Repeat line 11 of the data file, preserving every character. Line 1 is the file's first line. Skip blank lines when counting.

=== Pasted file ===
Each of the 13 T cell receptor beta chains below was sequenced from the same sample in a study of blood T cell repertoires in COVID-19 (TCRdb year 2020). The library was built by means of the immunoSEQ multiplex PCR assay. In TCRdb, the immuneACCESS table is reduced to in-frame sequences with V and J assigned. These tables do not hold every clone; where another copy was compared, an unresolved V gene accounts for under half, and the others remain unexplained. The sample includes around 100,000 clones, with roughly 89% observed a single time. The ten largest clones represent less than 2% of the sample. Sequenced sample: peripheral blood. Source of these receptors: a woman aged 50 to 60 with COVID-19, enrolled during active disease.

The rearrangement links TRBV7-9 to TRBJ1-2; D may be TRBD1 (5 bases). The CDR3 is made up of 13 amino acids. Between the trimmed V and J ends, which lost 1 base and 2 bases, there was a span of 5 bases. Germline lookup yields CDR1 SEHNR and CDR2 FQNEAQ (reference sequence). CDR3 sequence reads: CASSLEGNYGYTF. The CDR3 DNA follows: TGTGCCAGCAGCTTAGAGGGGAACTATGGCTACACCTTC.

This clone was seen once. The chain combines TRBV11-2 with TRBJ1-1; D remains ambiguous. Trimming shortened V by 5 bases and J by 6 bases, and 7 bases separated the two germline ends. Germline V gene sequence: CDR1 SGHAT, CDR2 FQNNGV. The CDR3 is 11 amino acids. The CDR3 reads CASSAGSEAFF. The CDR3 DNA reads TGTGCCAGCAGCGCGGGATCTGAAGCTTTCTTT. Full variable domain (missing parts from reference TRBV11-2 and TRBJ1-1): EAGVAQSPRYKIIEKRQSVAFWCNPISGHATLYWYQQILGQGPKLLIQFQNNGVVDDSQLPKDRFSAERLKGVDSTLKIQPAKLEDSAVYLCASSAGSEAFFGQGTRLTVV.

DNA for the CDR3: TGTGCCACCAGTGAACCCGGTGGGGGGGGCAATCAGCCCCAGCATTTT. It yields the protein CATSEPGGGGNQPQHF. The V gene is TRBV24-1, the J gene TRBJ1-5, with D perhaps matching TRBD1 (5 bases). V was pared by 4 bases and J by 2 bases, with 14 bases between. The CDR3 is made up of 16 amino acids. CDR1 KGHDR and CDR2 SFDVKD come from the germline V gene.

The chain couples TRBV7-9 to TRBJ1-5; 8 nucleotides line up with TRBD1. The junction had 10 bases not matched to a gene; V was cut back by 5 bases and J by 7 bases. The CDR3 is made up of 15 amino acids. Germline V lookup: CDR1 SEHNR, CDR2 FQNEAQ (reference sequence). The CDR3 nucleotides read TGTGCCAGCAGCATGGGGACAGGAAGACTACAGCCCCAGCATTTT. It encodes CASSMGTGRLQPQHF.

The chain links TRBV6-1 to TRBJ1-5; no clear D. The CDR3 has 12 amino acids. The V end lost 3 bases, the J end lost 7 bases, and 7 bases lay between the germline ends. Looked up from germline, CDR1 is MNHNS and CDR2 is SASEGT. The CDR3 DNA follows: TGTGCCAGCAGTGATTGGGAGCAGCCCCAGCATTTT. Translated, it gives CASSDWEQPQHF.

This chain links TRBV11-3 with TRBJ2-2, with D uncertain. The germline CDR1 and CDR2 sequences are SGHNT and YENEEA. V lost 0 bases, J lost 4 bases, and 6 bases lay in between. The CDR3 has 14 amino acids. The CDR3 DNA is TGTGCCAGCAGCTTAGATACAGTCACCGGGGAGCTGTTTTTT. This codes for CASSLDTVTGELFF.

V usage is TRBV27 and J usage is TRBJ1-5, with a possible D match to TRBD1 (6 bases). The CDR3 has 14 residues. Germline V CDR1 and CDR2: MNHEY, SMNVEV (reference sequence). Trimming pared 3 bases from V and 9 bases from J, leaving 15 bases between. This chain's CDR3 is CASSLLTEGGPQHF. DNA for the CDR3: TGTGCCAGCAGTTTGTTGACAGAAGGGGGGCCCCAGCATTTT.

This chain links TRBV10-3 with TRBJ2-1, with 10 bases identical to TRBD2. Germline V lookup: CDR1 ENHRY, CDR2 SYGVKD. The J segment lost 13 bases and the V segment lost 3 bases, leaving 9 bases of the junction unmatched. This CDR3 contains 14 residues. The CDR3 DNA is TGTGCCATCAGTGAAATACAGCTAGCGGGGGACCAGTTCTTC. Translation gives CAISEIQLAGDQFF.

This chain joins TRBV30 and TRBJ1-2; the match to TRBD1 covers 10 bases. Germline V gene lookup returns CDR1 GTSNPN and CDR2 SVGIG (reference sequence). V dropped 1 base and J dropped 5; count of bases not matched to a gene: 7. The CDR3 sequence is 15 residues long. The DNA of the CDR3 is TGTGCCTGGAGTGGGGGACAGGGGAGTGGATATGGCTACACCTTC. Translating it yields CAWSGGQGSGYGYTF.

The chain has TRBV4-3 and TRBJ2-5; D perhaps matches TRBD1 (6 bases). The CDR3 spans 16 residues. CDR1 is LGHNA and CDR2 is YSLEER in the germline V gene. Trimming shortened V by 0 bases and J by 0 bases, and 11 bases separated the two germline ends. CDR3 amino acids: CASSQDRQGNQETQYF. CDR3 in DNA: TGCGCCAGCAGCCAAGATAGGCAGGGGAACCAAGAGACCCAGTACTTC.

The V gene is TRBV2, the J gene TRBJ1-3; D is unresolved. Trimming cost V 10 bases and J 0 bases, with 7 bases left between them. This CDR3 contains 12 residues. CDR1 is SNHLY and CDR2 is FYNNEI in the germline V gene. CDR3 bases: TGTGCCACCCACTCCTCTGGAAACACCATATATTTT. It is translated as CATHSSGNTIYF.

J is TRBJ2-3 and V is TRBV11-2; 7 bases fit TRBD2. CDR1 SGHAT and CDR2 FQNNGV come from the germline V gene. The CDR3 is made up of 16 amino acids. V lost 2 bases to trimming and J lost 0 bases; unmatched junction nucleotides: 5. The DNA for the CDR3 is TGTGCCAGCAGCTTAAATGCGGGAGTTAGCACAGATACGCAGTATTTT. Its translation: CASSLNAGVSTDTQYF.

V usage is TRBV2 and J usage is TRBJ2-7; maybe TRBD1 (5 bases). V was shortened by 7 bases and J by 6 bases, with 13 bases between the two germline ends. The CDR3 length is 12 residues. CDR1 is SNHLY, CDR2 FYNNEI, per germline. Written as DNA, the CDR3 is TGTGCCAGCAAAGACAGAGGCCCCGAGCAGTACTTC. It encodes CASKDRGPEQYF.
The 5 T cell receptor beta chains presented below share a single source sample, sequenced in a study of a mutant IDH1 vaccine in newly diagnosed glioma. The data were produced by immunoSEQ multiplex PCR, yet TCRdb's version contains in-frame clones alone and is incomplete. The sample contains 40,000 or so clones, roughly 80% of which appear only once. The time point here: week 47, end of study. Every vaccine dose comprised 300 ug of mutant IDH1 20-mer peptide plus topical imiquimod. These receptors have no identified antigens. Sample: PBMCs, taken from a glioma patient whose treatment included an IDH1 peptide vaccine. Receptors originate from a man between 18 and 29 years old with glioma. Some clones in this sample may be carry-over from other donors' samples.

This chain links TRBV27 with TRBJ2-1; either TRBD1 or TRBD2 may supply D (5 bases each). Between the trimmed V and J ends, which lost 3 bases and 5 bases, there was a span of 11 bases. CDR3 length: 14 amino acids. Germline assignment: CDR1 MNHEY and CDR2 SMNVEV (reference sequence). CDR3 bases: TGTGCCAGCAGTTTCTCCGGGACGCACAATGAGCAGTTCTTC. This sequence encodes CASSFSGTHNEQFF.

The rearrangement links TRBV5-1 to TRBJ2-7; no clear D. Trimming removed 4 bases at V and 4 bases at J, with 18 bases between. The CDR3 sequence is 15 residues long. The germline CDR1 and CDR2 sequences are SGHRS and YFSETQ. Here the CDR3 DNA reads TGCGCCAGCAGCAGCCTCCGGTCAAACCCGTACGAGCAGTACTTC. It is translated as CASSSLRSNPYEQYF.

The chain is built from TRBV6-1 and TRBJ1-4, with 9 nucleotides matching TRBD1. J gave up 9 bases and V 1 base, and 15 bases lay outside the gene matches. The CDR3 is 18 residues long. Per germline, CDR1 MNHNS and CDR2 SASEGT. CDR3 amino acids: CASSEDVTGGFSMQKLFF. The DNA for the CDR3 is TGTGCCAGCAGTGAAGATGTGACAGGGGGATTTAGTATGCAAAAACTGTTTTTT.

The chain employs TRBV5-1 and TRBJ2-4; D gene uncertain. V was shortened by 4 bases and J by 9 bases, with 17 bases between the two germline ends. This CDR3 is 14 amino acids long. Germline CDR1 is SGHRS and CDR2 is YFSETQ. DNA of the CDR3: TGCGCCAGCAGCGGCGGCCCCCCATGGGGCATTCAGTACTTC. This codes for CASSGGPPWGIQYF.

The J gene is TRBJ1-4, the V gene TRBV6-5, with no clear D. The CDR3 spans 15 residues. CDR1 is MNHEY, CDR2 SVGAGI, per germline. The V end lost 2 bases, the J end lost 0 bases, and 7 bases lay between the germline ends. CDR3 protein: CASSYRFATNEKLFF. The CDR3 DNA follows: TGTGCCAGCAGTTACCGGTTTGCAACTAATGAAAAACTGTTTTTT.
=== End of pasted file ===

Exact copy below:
The chain has TRBV4-3 and TRBJ2-5; D perhaps matches TRBD1 (6 bases). The CDR3 spans 16 residues. CDR1 is LGHNA and CDR2 is YSLEER in the germline V gene. Trimming shortened V by 0 bases and J by 0 bases, and 11 bases separated the two germline ends. CDR3 amino acids: CASSQDRQGNQETQYF. CDR3 in DNA: TGCGCCAGCAGCCAAGATAGGCAGGGGAACCAAGAGACCCAGTACTTC.